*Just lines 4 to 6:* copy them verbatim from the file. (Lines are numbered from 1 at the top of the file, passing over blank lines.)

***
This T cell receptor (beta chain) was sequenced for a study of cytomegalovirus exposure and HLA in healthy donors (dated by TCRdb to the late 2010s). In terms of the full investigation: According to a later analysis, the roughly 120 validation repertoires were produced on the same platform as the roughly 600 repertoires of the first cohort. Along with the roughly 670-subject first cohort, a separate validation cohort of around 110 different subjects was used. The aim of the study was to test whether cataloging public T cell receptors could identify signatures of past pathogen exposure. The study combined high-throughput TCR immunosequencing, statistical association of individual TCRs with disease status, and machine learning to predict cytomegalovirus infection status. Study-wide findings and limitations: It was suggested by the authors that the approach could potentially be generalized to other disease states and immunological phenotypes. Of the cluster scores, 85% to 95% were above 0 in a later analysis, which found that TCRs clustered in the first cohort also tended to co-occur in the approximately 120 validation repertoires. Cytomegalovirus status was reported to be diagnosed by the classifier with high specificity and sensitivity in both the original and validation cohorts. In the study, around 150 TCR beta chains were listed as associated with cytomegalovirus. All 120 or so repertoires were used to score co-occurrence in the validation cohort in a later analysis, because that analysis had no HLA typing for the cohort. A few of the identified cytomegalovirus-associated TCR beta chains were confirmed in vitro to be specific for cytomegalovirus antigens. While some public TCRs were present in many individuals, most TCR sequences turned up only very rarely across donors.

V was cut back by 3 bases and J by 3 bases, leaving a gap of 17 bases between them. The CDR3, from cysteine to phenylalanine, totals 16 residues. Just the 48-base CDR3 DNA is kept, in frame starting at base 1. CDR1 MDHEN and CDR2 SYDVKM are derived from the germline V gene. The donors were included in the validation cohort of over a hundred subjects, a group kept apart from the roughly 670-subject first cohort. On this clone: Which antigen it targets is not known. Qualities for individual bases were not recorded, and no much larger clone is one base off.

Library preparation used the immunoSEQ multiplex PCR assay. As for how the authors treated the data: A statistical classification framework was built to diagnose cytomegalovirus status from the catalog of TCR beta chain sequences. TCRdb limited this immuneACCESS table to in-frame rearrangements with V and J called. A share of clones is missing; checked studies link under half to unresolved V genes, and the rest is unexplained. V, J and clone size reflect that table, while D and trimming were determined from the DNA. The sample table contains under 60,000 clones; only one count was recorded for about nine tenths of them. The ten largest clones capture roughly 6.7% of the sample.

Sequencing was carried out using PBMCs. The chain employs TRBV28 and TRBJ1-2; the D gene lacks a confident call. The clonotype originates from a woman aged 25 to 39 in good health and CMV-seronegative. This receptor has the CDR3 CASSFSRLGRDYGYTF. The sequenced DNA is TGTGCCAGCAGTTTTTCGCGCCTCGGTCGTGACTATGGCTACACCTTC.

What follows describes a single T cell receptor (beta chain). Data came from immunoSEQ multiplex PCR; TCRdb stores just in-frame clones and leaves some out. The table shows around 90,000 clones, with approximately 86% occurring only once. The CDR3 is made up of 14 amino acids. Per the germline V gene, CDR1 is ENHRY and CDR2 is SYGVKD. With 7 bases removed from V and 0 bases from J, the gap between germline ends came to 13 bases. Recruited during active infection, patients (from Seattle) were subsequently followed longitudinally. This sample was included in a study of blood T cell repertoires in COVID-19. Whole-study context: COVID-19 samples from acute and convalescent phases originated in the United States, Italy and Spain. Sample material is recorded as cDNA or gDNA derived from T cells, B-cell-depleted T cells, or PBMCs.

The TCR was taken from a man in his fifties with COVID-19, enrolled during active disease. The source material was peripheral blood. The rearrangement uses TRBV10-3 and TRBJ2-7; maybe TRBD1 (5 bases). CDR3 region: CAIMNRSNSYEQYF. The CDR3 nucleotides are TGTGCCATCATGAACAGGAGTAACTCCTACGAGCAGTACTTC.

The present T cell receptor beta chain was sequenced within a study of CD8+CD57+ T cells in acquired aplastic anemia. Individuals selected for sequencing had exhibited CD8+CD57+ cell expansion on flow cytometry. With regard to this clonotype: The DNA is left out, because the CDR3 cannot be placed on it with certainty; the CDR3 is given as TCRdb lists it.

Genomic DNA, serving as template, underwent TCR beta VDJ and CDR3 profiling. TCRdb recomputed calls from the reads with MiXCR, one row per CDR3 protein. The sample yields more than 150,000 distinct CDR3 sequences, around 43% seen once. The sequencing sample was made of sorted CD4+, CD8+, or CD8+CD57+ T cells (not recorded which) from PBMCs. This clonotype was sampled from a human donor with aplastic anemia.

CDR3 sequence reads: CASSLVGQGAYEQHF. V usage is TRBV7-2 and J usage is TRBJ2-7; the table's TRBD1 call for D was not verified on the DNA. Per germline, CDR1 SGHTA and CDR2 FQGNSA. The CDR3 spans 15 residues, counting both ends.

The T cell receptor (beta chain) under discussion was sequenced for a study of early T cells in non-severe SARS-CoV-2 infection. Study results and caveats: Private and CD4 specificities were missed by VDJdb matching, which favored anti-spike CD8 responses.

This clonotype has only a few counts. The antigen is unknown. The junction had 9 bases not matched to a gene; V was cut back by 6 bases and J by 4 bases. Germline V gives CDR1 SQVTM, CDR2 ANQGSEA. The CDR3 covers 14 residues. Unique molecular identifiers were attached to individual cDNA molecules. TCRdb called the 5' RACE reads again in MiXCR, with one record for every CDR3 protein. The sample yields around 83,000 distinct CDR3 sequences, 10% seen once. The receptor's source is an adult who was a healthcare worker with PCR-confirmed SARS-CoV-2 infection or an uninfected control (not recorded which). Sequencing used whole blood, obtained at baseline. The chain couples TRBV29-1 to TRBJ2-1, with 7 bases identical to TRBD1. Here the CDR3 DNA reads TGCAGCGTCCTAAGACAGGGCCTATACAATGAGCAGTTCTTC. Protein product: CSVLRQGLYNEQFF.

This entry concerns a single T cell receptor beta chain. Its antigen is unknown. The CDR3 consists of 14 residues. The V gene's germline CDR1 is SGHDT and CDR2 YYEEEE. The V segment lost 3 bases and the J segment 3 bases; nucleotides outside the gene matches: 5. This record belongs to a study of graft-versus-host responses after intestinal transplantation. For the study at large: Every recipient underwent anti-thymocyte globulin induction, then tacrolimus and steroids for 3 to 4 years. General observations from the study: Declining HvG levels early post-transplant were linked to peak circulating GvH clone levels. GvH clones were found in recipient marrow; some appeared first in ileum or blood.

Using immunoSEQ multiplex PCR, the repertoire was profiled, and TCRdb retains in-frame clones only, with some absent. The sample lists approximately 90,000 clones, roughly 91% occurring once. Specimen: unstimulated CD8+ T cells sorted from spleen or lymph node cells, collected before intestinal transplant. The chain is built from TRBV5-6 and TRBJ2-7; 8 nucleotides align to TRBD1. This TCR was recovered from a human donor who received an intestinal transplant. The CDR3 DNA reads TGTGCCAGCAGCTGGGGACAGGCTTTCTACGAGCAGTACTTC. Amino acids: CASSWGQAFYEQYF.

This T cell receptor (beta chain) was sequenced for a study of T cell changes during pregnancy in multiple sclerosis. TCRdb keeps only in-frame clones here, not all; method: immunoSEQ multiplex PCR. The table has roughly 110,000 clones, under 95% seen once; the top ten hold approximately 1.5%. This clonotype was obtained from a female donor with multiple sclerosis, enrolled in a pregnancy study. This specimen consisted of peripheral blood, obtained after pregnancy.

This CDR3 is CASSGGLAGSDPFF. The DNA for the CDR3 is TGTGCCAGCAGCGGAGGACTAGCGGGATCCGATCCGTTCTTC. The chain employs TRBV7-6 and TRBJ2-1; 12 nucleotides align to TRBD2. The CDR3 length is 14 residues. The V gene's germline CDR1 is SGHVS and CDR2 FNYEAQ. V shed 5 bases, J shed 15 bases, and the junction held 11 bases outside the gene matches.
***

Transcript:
Sequencing was carried out using PBMCs. The chain employs TRBV28 and TRBJ1-2; the D gene lacks a confident call. The clonotype originates from a woman aged 25 to 39 in good health and CMV-seronegative. This receptor has the CDR3 CASSFSRLGRDYGYTF. The sequenced DNA is TGTGCCAGCAGTTTTTCGCGCCTCGGTCGTGACTATGGCTACACCTTC.

What follows describes a single T cell receptor (beta chain). Data came from immunoSEQ multiplex PCR; TCRdb stores just in-frame clones and leaves some out. The table shows around 90,000 clones, with approximately 86% occurring only once. The CDR3 is made up of 14 amino acids. Per the germline V gene, CDR1 is ENHRY and CDR2 is SYGVKD. With 7 bases removed from V and 0 bases from J, the gap between germline ends came to 13 bases. Recruited during active infection, patients (from Seattle) were subsequently followed longitudinally. This sample was included in a study of blood T cell repertoires in COVID-19. Whole-study context: COVID-19 samples from acute and convalescent phases originated in the United States, Italy and Spain. Sample material is recorded as cDNA or gDNA derived from T cells, B-cell-depleted T cells, or PBMCs.

The TCR was taken from a man in his fifties with COVID-19, enrolled during active disease. The source material was peripheral blood. The rearrangement uses TRBV10-3 and TRBJ2-7; maybe TRBD1 (5 bases). CDR3 region: CAIMNRSNSYEQYF. The CDR3 nucleotides are TGTGCCATCATGAACAGGAGTAACTCCTACGAGCAGTACTTC.